1911 Beverages de luxe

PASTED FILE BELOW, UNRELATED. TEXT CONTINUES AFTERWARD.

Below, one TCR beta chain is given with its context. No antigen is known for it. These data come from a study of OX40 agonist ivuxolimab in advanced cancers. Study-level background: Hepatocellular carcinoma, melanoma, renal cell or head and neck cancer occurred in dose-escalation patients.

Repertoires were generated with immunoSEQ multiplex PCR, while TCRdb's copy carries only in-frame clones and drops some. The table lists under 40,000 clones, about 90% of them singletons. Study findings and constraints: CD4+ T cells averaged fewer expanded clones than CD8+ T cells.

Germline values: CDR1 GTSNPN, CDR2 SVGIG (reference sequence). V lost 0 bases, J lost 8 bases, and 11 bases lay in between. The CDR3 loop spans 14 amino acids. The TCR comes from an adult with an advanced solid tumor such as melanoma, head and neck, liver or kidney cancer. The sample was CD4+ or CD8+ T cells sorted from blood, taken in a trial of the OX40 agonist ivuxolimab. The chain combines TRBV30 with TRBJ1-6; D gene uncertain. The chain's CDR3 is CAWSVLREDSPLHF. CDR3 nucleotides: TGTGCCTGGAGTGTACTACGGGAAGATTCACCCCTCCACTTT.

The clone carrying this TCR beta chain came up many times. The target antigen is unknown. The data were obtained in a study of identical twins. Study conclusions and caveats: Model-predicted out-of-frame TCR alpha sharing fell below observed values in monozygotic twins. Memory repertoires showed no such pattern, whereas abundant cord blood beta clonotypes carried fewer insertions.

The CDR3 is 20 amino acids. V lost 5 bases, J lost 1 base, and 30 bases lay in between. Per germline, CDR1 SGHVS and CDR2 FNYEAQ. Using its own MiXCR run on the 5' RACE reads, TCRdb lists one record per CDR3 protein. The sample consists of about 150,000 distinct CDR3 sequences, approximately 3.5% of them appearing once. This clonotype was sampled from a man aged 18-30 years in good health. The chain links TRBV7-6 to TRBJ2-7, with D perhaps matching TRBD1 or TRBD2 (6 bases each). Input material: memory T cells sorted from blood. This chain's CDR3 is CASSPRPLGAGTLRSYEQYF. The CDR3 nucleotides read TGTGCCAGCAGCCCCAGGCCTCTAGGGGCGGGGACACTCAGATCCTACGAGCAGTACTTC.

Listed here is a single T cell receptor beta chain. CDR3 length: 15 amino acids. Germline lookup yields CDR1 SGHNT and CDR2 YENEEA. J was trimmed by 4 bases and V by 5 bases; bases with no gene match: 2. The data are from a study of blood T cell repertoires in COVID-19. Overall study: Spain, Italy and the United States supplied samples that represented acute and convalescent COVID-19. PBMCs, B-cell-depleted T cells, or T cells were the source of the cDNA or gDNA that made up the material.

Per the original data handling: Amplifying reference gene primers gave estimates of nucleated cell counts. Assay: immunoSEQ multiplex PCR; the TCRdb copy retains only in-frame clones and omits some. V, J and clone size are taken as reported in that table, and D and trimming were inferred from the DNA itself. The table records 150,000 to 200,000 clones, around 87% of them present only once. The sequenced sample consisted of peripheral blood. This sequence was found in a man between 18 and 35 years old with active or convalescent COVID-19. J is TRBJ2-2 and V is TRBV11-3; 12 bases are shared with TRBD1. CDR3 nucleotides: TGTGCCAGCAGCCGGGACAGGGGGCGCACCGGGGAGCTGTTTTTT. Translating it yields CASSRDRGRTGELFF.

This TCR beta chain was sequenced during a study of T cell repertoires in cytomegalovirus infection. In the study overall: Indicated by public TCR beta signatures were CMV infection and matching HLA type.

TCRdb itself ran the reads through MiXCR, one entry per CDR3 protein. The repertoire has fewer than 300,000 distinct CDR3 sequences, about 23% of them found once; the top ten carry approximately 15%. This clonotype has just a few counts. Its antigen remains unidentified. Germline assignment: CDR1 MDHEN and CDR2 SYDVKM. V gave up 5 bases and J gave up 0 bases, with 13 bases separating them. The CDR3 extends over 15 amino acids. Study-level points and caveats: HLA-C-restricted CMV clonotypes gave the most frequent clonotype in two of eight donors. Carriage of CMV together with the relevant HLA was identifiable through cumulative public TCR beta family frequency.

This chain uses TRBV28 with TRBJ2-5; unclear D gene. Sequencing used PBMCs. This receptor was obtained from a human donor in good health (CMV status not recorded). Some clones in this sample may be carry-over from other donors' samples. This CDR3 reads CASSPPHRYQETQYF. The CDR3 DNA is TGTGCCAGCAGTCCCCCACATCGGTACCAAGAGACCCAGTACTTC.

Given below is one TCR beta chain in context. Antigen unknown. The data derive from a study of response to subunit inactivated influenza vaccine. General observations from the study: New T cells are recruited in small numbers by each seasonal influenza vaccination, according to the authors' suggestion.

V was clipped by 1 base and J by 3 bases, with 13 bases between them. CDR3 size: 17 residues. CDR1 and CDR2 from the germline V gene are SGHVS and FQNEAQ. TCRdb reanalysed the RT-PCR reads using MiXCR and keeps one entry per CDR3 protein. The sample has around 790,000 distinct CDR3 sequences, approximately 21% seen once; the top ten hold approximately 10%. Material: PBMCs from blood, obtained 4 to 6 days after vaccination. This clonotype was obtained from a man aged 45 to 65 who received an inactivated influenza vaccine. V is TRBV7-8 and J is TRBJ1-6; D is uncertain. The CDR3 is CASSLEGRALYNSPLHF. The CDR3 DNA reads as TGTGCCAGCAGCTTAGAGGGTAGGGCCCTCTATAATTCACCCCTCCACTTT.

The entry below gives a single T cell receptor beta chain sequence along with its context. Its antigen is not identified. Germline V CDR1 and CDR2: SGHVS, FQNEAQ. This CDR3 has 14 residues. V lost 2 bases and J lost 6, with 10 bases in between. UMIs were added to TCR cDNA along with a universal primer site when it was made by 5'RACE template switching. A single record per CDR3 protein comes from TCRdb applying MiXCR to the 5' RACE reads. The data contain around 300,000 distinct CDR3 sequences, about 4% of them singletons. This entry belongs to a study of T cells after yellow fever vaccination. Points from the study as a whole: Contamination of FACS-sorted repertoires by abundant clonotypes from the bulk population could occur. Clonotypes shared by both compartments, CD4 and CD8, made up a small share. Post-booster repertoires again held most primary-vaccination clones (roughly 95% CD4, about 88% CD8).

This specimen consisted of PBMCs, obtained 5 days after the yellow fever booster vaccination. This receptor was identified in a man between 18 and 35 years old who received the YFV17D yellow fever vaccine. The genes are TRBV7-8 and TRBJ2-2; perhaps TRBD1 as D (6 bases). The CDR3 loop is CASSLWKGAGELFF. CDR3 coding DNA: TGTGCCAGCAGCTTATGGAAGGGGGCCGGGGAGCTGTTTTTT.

county, California, where they hâve been found to grow to the same perfection as they did in the niother country, and produce the identical Chianti wine, which, being properly aged and care- fully cared for, is admitted to be superior to the imported wine frorri Italy, and sells readily in the market of New York, in cases of one dozen flasks, for $2.00 per case higher than the im- ported article. This, therefore, shows that wine can now be prodnced in the United States of as fine a quality as that produced in any part of the world. It can also be snpplied to the consumer, when not hampered by obnoxious license and prohibition régu- lations, to the mass of the people as cheaply as the wine is sold in Europe; because, whilst in the old country they have the advantage of cheaper labor, here, especially in California, wine is produced in such large quantifies, and by means of the most perfect of modem machinery, the land being plowed by horses and steam plows, instead of being worked by hand labor, as in Europe, that it actually costs no more for the production here than it costs in Europe. There is no reason why the American people should not become accustomed to the lise of wine at their meals, just the same as the people in the wine-drinking countries of Europe, and, by so doing, introduce a new industry which would give remunerative employment to thousands of happy families in vineyards throughout the country, thereby creating new towns and cities, and adding to the progress and prosperity of the United States. Italy produces, in abnormal years, 1,000,000,000 gallons of wine per annum, worth §200,000,000. France produces 1,500,- 000,000 gallons, having a ^alue of -$300,000,000. Now, with proper inducements, the United States can, and there is no question but that in tirne it will, produce in its vast territory just as much wine, and of just as good a. quality, as that which is now produced by the two principal wine countries of Europe. In order to develop the wine industry to its full extent, it is necessary : First — To induce the Prohibition people, whose aim is the removal of drunkenness from our country, to encourage the use of wine at meals, instead of prohibiting it. Second — It is necessary that grocers and dealers be per- mitted to serve their patrons with wine in original packages, without the payment of a license, just the same as they are per- mitted to sell tea, collée and chocolaté. They should not charge exorbitant priées to their patrons, but should sell at a reason- able advance over the cost. This will materially increase their sales, and eventually their profits. Third — The restaurant and hôtel keepers should place a

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